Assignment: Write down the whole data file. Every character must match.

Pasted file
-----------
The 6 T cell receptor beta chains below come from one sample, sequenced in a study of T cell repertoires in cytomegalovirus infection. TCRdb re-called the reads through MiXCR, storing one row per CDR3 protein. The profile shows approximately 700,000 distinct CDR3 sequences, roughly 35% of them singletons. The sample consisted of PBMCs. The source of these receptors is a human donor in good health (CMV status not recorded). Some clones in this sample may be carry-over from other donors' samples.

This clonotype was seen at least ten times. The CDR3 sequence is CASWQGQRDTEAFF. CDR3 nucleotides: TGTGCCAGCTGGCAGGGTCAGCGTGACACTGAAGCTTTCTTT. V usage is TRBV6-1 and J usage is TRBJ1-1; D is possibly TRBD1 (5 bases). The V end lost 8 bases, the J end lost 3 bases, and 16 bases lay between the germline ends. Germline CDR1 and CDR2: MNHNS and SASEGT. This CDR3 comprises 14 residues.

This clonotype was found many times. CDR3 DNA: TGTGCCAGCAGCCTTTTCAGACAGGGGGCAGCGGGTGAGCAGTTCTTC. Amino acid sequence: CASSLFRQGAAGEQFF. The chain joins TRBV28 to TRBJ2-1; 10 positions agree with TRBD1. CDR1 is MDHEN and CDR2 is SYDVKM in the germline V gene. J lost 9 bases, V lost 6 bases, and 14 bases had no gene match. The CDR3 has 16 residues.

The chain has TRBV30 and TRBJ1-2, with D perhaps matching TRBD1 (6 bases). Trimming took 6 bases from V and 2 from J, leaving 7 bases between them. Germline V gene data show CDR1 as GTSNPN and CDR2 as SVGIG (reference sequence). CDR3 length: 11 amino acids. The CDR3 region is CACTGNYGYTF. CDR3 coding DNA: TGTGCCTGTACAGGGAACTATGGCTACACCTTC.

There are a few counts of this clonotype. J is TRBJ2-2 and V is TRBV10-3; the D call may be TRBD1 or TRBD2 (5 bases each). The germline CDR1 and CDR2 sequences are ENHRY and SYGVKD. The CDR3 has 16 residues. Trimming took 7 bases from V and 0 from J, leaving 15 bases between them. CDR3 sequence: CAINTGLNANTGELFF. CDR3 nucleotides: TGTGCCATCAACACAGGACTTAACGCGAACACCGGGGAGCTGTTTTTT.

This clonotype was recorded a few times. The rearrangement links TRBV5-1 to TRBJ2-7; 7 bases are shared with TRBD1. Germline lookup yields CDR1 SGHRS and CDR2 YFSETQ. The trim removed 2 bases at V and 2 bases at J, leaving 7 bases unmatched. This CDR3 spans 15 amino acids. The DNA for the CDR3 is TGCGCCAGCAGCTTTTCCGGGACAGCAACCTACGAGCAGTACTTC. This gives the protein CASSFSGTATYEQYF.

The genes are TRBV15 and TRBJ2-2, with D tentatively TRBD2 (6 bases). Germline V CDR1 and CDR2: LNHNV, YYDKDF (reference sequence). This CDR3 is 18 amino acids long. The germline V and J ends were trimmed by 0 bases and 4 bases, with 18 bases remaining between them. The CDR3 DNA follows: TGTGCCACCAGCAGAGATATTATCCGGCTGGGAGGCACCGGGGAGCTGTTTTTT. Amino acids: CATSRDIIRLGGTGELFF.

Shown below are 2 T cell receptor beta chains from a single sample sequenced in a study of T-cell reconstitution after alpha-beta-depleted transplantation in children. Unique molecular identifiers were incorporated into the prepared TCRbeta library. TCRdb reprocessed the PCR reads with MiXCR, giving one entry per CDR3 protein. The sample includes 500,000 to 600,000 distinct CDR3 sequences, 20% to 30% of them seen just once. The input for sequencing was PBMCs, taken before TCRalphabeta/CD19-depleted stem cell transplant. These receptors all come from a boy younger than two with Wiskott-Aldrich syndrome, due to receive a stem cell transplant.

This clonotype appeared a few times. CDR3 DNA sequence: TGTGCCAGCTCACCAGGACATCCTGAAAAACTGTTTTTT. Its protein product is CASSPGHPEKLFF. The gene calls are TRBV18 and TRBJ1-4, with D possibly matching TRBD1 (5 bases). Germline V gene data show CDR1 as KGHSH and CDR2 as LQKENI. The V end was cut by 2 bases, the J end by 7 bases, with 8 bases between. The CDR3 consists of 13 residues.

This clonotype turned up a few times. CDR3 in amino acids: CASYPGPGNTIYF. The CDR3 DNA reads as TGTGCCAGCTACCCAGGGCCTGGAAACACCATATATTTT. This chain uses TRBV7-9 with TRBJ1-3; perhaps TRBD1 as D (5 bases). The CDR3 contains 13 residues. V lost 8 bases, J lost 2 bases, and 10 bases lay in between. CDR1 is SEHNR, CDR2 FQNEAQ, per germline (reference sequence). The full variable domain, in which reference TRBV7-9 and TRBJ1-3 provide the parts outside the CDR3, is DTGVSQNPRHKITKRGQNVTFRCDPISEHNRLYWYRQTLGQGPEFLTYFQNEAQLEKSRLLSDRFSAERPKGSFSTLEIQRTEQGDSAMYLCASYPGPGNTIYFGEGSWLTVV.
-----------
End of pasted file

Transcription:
The 6 T cell receptor beta chains below come from one sample, sequenced in a study of T cell repertoires in cytomegalovirus infection. TCRdb re-called the reads through MiXCR, storing one row per CDR3 protein. The profile shows approximately 700,000 distinct CDR3 sequences, roughly 35% of them singletons. The sample consisted of PBMCs. The source of these receptors is a human donor in good health (CMV status not recorded). Some clones in this sample may be carry-over from other donors' samples.

This clonotype was seen at least ten times. The CDR3 sequence is CASWQGQRDTEAFF. CDR3 nucleotides: TGTGCCAGCTGGCAGGGTCAGCGTGACACTGAAGCTTTCTTT. V usage is TRBV6-1 and J usage is TRBJ1-1; D is possibly TRBD1 (5 bases). The V end lost 8 bases, the J end lost 3 bases, and 16 bases lay between the germline ends. Germline CDR1 and CDR2: MNHNS and SASEGT. This CDR3 comprises 14 residues.

This clonotype was found many times. CDR3 DNA: TGTGCCAGCAGCCTTTTCAGACAGGGGGCAGCGGGTGAGCAGTTCTTC. Amino acid sequence: CASSLFRQGAAGEQFF. The chain joins TRBV28 to TRBJ2-1; 10 positions agree with TRBD1. CDR1 is MDHEN and CDR2 is SYDVKM in the germline V gene. J lost 9 bases, V lost 6 bases, and 14 bases had no gene match. The CDR3 has 16 residues.

The chain has TRBV30 and TRBJ1-2, with D perhaps matching TRBD1 (6 bases). Trimming took 6 bases from V and 2 from J, leaving 7 bases between them. Germline V gene data show CDR1 as GTSNPN and CDR2 as SVGIG (reference sequence). CDR3 length: 11 amino acids. The CDR3 region is CACTGNYGYTF. CDR3 coding DNA: TGTGCCTGTACAGGGAACTATGGCTACACCTTC.

There are a few counts of this clonotype. J is TRBJ2-2 and V is TRBV10-3; the D call may be TRBD1 or TRBD2 (5 bases each). The germline CDR1 and CDR2 sequences are ENHRY and SYGVKD. The CDR3 has 16 residues. Trimming took 7 bases from V and 0 from J, leaving 15 bases between them. CDR3 sequence: CAINTGLNANTGELFF. CDR3 nucleotides: TGTGCCATCAACACAGGACTTAACGCGAACACCGGGGAGCTGTTTTTT.

This clonotype was recorded a few times. The rearrangement links TRBV5-1 to TRBJ2-7; 7 bases are shared with TRBD1. Germline lookup yields CDR1 SGHRS and CDR2 YFSETQ. The trim removed 2 bases at V and 2 bases at J, leaving 7 bases unmatched. This CDR3 spans 15 amino acids. The DNA for the CDR3 is TGCGCCAGCAGCTTTTCCGGGACAGCAACCTACGAGCAGTACTTC. This gives the protein CASSFSGTATYEQYF.

The genes are TRBV15 and TRBJ2-2, with D tentatively TRBD2 (6 bases). Germline V CDR1 and CDR2: LNHNV, YYDKDF (reference sequence). This CDR3 is 18 amino acids long. The germline V and J ends were trimmed by 0 bases and 4 bases, with 18 bases remaining between them. The CDR3 DNA follows: TGTGCCACCAGCAGAGATATTATCCGGCTGGGAGGCACCGGGGAGCTGTTTTTT. Amino acids: CATSRDIIRLGGTGELFF.

Shown below are 2 T cell receptor beta chains from a single sample sequenced in a study of T-cell reconstitution after alpha-beta-depleted transplantation in children. Unique molecular identifiers were incorporated into the prepared TCRbeta library. TCRdb reprocessed the PCR reads with MiXCR, giving one entry per CDR3 protein. The sample includes 500,000 to 600,000 distinct CDR3 sequences, 20% to 30% of them seen just once. The input for sequencing was PBMCs, taken before TCRalphabeta/CD19-depleted stem cell transplant. These receptors all come from a boy younger than two with Wiskott-Aldrich syndrome, due to receive a stem cell transplant.

This clonotype appeared a few times. CDR3 DNA sequence: TGTGCCAGCTCACCAGGACATCCTGAAAAACTGTTTTTT. Its protein product is CASSPGHPEKLFF. The gene calls are TRBV18 and TRBJ1-4, with D possibly matching TRBD1 (5 bases). Germline V gene data show CDR1 as KGHSH and CDR2 as LQKENI. The V end was cut by 2 bases, the J end by 7 bases, with 8 bases between. The CDR3 consists of 13 residues.

This clonotype turned up a few times. CDR3 in amino acids: CASYPGPGNTIYF. The CDR3 DNA reads as TGTGCCAGCTACCCAGGGCCTGGAAACACCATATATTTT. This chain uses TRBV7-9 with TRBJ1-3; perhaps TRBD1 as D (5 bases). The CDR3 contains 13 residues. V lost 8 bases, J lost 2 bases, and 10 bases lay in between. CDR1 is SEHNR, CDR2 FQNEAQ, per germline (reference sequence). The full variable domain, in which reference TRBV7-9 and TRBJ1-3 provide the parts outside the CDR3, is DTGVSQNPRHKITKRGQNVTFRCDPISEHNRLYWYRQTLGQGPEFLTYFQNEAQLEKSRLLSDRFSAERPKGSFSTLEIQRTEQGDSAMYLCASYPGPGNTIYFGEGSWLTVV.